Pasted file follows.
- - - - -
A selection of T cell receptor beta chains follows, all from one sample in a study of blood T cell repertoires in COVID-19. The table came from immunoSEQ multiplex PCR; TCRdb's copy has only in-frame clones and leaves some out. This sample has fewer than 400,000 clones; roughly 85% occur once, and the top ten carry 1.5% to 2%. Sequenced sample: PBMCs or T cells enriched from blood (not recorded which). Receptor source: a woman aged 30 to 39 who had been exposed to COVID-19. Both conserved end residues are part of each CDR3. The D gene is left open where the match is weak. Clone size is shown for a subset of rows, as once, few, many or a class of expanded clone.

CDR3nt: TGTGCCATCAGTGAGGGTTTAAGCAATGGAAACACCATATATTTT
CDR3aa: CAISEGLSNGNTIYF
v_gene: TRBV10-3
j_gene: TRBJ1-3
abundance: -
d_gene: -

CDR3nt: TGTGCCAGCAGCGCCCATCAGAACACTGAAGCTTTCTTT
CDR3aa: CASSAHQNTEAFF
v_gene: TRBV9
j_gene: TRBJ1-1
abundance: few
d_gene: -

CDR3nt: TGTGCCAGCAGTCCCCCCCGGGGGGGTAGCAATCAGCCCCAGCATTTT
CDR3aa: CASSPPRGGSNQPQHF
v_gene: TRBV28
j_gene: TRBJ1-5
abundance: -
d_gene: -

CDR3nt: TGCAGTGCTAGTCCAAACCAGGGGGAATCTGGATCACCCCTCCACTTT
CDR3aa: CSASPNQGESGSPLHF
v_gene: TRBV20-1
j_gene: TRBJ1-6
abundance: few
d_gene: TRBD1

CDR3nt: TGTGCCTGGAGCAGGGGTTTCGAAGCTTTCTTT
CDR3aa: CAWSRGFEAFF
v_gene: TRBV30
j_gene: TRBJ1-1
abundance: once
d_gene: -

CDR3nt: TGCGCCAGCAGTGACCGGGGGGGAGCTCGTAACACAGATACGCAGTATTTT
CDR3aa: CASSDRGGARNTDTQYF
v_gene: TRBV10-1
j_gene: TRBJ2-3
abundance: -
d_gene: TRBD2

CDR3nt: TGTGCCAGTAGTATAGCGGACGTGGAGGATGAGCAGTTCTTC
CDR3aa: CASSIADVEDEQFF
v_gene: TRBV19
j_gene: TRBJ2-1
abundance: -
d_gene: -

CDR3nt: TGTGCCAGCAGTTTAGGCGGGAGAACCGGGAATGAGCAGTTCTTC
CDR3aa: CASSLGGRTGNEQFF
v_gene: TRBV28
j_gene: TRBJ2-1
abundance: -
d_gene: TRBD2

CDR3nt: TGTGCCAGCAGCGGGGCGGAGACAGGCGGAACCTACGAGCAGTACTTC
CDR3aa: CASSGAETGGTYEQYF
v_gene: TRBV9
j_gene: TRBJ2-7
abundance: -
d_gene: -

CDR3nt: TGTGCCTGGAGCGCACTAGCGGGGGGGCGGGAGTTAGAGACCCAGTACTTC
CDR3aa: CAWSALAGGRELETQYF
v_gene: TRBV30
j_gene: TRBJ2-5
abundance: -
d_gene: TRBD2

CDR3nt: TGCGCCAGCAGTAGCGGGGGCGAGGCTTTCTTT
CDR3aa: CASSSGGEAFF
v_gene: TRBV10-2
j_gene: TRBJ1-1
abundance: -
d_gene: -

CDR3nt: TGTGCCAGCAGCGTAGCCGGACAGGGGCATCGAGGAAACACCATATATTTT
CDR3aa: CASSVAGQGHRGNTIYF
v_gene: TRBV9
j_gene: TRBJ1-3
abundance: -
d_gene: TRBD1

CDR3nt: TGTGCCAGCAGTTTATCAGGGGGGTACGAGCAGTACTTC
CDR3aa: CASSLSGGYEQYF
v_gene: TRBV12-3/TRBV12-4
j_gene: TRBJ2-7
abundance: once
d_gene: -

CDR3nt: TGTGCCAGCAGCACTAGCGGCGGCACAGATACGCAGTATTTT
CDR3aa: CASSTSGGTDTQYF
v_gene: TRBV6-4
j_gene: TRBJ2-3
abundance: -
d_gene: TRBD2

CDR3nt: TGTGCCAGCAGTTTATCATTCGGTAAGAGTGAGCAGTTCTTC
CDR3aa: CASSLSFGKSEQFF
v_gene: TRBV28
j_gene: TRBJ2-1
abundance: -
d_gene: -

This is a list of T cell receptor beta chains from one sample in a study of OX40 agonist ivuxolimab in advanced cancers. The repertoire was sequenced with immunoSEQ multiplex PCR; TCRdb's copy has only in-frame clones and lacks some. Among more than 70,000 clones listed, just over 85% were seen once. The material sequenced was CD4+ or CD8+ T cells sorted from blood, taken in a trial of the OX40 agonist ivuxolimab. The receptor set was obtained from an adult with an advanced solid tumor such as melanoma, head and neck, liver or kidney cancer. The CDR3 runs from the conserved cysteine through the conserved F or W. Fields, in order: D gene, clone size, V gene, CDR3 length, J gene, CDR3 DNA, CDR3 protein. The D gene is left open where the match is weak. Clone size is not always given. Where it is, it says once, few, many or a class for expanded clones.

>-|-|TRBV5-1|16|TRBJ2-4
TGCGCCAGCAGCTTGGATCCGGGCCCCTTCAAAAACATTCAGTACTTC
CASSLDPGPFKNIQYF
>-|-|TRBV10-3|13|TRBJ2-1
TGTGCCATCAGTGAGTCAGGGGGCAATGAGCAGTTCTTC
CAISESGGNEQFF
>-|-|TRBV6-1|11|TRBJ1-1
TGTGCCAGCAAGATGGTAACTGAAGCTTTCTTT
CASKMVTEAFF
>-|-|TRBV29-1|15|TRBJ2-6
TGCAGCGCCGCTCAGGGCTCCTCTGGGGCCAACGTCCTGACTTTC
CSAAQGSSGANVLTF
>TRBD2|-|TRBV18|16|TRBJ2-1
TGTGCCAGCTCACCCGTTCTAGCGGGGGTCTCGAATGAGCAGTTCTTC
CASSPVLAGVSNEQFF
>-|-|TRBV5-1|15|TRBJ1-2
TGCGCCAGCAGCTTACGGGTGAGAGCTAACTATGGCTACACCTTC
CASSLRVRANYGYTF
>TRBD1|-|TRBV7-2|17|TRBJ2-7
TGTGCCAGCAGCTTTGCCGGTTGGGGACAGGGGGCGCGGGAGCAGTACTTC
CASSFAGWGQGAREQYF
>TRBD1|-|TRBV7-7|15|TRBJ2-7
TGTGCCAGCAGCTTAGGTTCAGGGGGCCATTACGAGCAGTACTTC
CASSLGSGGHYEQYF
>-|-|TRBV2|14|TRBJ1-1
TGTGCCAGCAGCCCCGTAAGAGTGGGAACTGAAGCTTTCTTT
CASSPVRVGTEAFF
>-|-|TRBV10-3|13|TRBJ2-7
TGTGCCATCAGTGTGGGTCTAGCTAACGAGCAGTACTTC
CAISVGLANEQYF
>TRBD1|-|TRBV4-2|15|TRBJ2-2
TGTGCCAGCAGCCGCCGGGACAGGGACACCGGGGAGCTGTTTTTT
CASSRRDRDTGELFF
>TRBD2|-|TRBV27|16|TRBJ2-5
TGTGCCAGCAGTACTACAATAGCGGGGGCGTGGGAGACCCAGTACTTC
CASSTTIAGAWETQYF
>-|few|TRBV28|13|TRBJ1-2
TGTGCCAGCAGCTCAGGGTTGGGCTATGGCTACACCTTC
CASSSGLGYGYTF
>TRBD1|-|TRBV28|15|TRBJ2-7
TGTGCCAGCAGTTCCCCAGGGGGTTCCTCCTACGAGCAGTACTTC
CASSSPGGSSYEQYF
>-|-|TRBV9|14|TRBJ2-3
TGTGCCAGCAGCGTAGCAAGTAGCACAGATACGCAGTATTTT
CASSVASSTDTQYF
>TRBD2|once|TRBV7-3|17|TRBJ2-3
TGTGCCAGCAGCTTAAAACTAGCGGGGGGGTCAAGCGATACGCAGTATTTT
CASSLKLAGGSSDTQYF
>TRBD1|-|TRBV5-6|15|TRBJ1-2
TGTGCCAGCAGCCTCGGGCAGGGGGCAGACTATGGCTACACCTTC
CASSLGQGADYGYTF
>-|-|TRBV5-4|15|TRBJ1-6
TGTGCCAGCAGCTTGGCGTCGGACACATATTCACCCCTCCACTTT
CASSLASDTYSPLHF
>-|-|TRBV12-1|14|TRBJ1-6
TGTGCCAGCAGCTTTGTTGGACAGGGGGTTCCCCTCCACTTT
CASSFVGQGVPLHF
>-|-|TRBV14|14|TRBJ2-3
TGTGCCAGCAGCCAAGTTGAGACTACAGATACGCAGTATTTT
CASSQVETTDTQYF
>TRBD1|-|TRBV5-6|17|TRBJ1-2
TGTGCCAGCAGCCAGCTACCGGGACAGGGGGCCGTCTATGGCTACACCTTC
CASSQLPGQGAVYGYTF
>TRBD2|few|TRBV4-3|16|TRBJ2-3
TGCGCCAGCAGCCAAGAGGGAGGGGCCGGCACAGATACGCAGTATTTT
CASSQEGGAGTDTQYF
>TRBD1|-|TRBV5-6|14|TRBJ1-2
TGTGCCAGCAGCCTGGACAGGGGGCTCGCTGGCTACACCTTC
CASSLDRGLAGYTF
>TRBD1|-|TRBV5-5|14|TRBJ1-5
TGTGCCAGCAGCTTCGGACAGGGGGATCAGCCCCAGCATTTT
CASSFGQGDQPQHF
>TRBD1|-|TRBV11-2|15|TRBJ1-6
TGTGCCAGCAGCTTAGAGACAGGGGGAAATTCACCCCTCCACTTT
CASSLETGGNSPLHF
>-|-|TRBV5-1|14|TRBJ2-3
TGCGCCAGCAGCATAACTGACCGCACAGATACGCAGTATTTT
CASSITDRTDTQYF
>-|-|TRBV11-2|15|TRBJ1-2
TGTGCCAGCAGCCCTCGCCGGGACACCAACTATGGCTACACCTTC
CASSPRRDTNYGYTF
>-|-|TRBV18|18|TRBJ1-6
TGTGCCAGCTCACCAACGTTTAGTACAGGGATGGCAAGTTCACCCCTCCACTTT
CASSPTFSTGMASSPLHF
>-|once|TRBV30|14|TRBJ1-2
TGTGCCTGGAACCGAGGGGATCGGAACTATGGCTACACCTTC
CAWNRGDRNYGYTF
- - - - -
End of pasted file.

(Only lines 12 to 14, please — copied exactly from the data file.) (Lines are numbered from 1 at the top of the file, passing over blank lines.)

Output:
abundance: few
d_gene: -

CDR3nt: TGTGCCAGCAGTCCCCCCCGGGGGGGTAGCAATCAGCCCCAGCATTTT